The methods for generating monoclonal antibodies (MAbs) generally begin along the same lines as those for preparing polyclonal antibodies. The use of rats may provide certain advantages (Goding, 1986), but mice are preferred, with the BALB/c mouse being the most routinely used and generally gives a higher percentage of stable fusions.
 Following immunization, somatic cells with the potential for producing antibodies, specifically B lymphocytes (B cells), are selected for use in the MAb generating protocol. These cells may be obtained from biopsied spleens, tonsils or lymph nodes, or from a peripheral blood sample. Spleen cells and peripheral blood cells are preferred. Often, a panel of animals will have been immunized and the spleen of animal with the highest antibody titer will be removed and obtaining lymphocytes from the spleen.
 The antibody-producing B lymphocytes from the immunized animal are then fused with cells of an immortal myeloma cell, generally one of the same species as the animal that was immunized. Myeloma cell lines suited for use in hybridoma-producing fusion procedures preferably are non-antibody-producing, have high fusion efficiency, and have enzyme deficiencies that render them incapable of growing in certain selective media that support the growth of only the desired fused cells (hybridomas). Selected hybridomas are serially diluted and cloned into individual antibody-producing cell lines, which can then be propagated indefinitely to provide MAbs.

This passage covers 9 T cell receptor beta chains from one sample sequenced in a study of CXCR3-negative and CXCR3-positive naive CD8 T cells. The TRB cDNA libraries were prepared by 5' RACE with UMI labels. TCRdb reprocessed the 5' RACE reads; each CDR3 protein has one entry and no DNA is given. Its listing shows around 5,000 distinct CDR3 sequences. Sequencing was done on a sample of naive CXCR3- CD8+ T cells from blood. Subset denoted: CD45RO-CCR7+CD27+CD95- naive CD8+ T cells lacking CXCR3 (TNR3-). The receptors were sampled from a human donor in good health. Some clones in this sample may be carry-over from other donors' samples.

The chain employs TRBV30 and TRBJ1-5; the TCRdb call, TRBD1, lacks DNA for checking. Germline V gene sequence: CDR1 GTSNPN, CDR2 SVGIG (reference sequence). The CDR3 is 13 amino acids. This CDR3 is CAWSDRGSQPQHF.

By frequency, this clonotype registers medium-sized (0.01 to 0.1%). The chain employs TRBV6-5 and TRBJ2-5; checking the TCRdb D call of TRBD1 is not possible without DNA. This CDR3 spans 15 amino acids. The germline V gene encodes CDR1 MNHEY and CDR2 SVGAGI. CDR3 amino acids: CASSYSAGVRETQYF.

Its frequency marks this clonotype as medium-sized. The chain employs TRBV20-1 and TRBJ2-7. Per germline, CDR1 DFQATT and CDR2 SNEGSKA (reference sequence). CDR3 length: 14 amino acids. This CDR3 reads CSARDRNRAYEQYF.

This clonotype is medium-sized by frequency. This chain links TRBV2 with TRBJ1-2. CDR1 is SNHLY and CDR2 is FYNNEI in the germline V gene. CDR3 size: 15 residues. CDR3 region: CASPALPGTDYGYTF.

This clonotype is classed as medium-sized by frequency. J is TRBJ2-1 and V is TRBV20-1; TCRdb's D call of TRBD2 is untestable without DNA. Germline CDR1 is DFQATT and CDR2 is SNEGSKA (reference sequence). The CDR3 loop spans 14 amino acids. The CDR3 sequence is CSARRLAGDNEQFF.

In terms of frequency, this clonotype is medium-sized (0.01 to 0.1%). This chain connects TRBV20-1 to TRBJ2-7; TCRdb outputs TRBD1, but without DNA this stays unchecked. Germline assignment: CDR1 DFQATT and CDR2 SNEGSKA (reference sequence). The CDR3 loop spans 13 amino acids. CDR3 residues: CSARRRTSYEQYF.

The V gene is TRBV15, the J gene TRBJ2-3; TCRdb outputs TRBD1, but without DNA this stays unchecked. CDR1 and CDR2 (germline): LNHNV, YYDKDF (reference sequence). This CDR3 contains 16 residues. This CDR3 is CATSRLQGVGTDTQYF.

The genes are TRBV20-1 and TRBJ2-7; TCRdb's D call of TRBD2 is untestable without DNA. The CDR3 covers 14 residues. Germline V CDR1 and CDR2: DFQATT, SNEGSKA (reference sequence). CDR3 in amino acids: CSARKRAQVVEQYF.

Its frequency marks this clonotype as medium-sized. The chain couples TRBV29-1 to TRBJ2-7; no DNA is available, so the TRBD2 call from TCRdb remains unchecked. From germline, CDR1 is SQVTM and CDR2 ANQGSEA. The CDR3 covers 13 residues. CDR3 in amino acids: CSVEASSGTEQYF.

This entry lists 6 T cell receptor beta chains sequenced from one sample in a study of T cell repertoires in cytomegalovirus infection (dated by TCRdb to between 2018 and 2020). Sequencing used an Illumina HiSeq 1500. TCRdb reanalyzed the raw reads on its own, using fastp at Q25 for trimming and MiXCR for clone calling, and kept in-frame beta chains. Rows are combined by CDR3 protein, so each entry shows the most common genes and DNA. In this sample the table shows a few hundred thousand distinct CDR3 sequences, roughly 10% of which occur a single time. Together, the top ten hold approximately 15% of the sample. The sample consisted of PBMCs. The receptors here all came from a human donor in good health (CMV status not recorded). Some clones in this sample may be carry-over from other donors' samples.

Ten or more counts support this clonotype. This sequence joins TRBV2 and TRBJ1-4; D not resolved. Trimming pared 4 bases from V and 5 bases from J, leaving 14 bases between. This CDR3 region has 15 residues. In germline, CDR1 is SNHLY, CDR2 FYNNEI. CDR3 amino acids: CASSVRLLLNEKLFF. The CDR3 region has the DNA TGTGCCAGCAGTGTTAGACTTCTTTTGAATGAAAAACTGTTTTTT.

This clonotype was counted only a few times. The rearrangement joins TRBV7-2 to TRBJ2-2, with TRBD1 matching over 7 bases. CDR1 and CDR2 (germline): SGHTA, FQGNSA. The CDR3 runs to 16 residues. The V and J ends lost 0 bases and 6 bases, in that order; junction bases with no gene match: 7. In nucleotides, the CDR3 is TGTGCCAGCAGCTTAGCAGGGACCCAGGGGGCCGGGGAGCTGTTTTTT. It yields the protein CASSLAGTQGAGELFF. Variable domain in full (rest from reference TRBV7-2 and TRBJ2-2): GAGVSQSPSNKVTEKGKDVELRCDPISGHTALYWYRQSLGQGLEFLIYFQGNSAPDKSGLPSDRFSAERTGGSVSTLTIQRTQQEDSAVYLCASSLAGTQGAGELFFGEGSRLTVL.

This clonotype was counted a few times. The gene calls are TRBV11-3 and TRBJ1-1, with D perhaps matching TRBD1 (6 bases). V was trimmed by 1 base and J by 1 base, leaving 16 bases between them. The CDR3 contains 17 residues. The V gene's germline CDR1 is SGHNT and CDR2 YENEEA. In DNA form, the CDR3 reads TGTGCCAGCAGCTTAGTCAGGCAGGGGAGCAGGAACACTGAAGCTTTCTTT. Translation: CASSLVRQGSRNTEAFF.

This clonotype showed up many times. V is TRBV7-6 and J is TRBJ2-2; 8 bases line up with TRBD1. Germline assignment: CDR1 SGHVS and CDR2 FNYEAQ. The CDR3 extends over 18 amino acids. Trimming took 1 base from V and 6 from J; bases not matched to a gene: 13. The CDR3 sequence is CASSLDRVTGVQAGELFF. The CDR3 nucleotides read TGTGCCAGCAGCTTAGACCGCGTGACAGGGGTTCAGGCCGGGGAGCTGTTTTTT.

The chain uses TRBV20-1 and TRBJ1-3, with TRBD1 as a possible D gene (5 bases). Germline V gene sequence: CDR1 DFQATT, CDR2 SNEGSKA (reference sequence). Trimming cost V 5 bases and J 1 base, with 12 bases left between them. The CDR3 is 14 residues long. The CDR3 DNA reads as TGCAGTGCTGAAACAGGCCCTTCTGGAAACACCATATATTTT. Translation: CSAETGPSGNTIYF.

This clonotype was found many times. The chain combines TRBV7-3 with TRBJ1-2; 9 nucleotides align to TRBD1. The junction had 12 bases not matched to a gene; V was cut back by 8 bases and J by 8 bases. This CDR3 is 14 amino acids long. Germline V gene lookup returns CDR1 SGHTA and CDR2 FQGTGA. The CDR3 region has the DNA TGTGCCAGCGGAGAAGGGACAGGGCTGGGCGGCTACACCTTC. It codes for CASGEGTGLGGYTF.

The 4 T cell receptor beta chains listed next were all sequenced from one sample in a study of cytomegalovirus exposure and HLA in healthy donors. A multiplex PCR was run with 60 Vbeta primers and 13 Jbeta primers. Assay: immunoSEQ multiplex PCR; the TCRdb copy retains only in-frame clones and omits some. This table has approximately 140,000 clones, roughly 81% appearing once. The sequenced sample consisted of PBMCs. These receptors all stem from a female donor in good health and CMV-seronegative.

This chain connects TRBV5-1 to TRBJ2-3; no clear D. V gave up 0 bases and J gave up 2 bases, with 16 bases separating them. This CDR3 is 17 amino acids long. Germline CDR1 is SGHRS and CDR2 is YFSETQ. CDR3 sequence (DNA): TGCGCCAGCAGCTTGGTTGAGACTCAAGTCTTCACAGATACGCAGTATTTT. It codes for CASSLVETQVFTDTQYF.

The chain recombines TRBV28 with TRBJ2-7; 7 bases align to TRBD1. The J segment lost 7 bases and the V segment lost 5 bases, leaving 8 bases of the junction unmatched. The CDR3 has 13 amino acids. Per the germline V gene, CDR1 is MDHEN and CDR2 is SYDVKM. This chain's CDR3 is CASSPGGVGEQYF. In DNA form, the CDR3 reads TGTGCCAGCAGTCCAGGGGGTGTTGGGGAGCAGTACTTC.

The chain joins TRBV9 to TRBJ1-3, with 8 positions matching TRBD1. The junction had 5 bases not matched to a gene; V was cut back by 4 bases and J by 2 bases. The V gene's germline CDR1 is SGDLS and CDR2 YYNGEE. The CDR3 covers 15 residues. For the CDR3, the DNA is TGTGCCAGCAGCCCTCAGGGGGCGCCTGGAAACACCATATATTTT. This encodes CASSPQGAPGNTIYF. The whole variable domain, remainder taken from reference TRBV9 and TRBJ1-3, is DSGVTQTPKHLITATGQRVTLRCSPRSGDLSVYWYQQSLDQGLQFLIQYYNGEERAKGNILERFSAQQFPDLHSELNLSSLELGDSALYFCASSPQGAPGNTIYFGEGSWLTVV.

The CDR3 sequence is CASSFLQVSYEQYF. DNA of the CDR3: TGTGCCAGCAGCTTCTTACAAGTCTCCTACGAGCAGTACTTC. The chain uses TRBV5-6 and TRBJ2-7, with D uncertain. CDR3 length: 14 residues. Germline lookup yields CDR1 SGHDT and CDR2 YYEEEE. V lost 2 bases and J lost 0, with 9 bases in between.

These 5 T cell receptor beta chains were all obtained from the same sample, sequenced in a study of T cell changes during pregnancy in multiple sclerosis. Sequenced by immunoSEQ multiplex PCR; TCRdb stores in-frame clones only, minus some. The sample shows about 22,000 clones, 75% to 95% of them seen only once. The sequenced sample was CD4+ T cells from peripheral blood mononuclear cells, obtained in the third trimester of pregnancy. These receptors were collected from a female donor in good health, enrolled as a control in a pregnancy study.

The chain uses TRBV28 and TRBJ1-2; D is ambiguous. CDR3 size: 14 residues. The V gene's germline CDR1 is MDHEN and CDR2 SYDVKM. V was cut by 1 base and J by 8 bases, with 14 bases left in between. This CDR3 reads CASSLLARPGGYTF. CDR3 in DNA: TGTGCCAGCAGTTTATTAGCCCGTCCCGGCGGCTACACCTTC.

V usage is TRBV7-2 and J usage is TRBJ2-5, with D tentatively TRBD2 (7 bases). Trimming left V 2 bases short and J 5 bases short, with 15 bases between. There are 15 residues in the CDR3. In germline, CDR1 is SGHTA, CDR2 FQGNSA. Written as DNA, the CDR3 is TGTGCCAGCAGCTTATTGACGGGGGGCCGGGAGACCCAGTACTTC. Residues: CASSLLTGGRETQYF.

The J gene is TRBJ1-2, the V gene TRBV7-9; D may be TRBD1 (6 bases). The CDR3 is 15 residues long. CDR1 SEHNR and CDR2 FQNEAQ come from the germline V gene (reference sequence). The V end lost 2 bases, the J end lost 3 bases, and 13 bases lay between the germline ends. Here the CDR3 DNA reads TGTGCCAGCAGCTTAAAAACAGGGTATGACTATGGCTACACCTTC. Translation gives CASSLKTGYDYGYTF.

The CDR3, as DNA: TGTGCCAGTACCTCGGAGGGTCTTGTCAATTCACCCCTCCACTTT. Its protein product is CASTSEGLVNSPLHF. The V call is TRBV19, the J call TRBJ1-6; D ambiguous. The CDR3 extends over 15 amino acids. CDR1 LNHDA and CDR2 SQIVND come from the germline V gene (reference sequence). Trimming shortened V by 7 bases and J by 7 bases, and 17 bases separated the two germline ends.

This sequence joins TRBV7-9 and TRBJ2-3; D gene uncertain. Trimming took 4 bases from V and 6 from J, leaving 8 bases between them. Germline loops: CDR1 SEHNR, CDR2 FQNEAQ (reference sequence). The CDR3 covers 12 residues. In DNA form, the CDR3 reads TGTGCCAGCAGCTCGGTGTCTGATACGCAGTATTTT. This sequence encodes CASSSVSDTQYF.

In accordance with the present invention, fragments of the monoclonal antibody of the invention can be obtained from the monoclonal antibody produced as described above, by methods which include digestion with enzymes such as pepsin or papain and/or cleavage of disulfide bonds by chemical reduction. Alternatively, monoclonal antibody fragments encompassed by the present invention can be synthesized using an automated synthesizer, or by expression of full-length gene or of gene fragments in E. coli or other recombinant microorganisms and cell lines.
 The present invention also encompasses various antibody conjugates. Conjugates with fluorescein markers are prepared be methods known in the art, such as conjugation in the presence of coupling agents or by reaction with an isothiocyanate. Conjugates with metal chelates are similarly produced. Other moieties to which antibodies may be conjugated include radionuclides such as 1311, 90Y, 105Rh, 47Sc, 67Cu, 212Bi, 211At, 188Re, 109Pd, 47Sc, 212Pb, and 153Sm and the like, as described in Gansow, 1991, which is herein incorporated by reference.